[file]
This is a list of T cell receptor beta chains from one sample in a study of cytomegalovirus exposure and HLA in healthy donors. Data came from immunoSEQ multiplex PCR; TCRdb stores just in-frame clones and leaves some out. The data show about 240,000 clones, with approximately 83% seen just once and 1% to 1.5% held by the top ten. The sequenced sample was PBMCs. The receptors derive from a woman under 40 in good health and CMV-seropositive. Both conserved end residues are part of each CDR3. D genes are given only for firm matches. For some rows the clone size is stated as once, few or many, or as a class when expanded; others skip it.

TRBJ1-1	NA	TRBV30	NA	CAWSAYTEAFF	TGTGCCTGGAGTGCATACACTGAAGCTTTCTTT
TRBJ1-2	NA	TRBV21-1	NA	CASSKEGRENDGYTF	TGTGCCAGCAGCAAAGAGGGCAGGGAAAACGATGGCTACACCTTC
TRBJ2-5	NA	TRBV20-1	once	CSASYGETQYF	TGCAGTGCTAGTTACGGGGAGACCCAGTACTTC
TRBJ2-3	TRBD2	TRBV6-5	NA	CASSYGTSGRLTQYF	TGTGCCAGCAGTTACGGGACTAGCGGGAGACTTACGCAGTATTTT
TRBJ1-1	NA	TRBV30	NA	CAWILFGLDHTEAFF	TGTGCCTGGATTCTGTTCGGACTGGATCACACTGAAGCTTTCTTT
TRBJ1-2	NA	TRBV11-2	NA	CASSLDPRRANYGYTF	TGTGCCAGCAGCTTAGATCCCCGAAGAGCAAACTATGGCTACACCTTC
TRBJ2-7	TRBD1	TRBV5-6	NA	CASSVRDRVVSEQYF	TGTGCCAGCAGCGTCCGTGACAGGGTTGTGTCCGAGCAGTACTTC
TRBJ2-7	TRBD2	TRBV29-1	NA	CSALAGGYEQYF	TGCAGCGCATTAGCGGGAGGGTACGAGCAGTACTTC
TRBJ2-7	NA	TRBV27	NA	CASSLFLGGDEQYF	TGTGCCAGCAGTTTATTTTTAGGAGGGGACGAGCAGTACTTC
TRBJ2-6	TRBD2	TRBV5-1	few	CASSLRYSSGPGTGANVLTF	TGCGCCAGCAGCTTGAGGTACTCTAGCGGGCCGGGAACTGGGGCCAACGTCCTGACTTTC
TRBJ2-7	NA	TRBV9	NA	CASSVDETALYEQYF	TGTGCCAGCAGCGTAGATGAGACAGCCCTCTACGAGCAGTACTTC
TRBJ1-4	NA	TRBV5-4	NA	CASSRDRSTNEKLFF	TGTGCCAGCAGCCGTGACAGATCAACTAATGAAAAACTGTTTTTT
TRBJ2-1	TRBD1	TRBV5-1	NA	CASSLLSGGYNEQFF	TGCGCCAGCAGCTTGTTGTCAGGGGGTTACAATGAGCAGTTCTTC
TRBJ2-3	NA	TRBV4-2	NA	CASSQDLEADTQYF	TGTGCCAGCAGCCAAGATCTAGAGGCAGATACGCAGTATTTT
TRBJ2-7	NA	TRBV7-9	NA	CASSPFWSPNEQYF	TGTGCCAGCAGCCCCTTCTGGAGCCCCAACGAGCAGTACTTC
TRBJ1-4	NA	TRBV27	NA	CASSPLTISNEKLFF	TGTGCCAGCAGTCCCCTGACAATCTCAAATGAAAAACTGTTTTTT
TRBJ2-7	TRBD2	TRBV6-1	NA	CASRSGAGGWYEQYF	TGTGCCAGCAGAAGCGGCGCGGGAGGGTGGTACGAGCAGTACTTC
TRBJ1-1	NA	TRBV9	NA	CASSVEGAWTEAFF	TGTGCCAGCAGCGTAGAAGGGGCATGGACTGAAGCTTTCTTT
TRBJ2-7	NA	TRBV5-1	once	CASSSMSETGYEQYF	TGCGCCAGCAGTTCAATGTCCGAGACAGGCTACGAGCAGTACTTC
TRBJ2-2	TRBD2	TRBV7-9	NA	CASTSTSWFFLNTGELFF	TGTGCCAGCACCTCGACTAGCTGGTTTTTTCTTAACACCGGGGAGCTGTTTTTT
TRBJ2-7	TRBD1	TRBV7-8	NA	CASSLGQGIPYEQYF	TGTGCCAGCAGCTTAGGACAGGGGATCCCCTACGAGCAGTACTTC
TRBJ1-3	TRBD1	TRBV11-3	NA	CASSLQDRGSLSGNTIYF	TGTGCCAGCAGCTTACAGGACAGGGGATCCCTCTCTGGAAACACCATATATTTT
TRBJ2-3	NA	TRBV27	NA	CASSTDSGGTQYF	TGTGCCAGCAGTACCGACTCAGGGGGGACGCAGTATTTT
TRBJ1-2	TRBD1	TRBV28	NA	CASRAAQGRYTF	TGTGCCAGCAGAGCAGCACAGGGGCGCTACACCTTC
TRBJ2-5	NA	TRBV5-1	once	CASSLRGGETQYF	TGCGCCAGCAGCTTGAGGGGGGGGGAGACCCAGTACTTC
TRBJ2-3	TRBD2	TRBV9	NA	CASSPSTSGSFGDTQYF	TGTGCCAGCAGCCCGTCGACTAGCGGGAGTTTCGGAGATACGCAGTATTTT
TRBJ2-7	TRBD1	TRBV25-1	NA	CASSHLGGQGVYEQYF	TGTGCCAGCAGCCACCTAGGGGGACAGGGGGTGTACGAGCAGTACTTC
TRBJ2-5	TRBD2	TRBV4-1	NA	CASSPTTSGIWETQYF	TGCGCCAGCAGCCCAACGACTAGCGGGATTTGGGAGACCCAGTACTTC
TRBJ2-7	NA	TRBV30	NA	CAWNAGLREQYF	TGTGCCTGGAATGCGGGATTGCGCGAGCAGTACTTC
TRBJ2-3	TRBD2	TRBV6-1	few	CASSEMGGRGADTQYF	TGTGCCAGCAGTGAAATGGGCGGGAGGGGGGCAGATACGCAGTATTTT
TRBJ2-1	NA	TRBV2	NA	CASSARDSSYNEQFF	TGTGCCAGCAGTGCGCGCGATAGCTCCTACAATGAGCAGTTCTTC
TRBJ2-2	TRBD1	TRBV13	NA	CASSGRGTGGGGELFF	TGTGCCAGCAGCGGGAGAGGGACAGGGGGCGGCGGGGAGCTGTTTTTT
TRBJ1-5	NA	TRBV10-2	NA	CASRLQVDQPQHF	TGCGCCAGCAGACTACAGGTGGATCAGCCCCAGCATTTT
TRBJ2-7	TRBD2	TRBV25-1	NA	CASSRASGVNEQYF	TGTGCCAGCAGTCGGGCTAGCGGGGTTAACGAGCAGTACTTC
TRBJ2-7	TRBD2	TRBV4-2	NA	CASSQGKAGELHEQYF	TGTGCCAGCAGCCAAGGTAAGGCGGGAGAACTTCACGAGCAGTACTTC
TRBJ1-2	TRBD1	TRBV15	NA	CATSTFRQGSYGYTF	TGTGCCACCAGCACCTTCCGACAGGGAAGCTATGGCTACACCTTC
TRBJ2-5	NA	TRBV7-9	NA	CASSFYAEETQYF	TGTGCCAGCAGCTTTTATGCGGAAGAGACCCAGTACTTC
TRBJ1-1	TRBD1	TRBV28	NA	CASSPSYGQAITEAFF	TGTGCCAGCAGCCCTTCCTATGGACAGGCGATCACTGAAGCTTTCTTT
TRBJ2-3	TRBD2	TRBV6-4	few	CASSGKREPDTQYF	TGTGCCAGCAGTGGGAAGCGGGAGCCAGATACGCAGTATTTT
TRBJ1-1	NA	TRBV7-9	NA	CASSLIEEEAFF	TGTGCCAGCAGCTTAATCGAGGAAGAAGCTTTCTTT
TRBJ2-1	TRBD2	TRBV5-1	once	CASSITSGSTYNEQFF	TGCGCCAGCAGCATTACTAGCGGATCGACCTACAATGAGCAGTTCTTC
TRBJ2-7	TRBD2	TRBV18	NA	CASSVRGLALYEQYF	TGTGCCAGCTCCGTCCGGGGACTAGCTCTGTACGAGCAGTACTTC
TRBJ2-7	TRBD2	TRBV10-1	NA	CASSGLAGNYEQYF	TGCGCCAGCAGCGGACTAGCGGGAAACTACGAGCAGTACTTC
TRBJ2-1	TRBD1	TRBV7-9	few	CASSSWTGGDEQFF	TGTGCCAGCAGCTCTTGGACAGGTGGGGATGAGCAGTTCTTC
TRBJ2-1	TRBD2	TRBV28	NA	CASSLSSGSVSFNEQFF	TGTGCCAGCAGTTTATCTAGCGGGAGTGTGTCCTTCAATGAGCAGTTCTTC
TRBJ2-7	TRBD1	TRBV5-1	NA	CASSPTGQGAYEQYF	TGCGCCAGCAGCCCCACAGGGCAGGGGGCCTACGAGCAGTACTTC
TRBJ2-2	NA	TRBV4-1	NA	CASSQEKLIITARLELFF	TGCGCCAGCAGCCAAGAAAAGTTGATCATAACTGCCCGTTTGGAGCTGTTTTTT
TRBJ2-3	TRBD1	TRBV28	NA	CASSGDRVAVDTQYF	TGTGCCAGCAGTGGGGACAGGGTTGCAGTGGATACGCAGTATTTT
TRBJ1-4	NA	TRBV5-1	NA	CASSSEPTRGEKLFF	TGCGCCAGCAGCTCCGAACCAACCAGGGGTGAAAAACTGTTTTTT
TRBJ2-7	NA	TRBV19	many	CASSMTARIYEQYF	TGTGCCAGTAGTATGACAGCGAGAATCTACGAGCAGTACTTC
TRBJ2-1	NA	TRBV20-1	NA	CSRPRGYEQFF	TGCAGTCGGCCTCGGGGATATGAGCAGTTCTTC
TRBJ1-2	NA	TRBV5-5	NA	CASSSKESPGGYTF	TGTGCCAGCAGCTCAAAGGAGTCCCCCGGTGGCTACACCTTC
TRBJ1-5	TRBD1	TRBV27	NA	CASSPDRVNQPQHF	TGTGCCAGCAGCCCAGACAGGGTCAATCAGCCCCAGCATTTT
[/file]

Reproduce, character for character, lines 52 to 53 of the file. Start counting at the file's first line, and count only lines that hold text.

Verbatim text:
TRBJ2-1	NA	TRBV20-1	NA	CSRPRGYEQFF	TGCAGTCGGCCTCGGGGATATGAGCAGTTCTTC
TRBJ1-2	NA	TRBV5-5	NA	CASSSKESPGGYTF	TGTGCCAGCAGCTCAAAGGAGTCCCCCGGTGGCTACACCTTC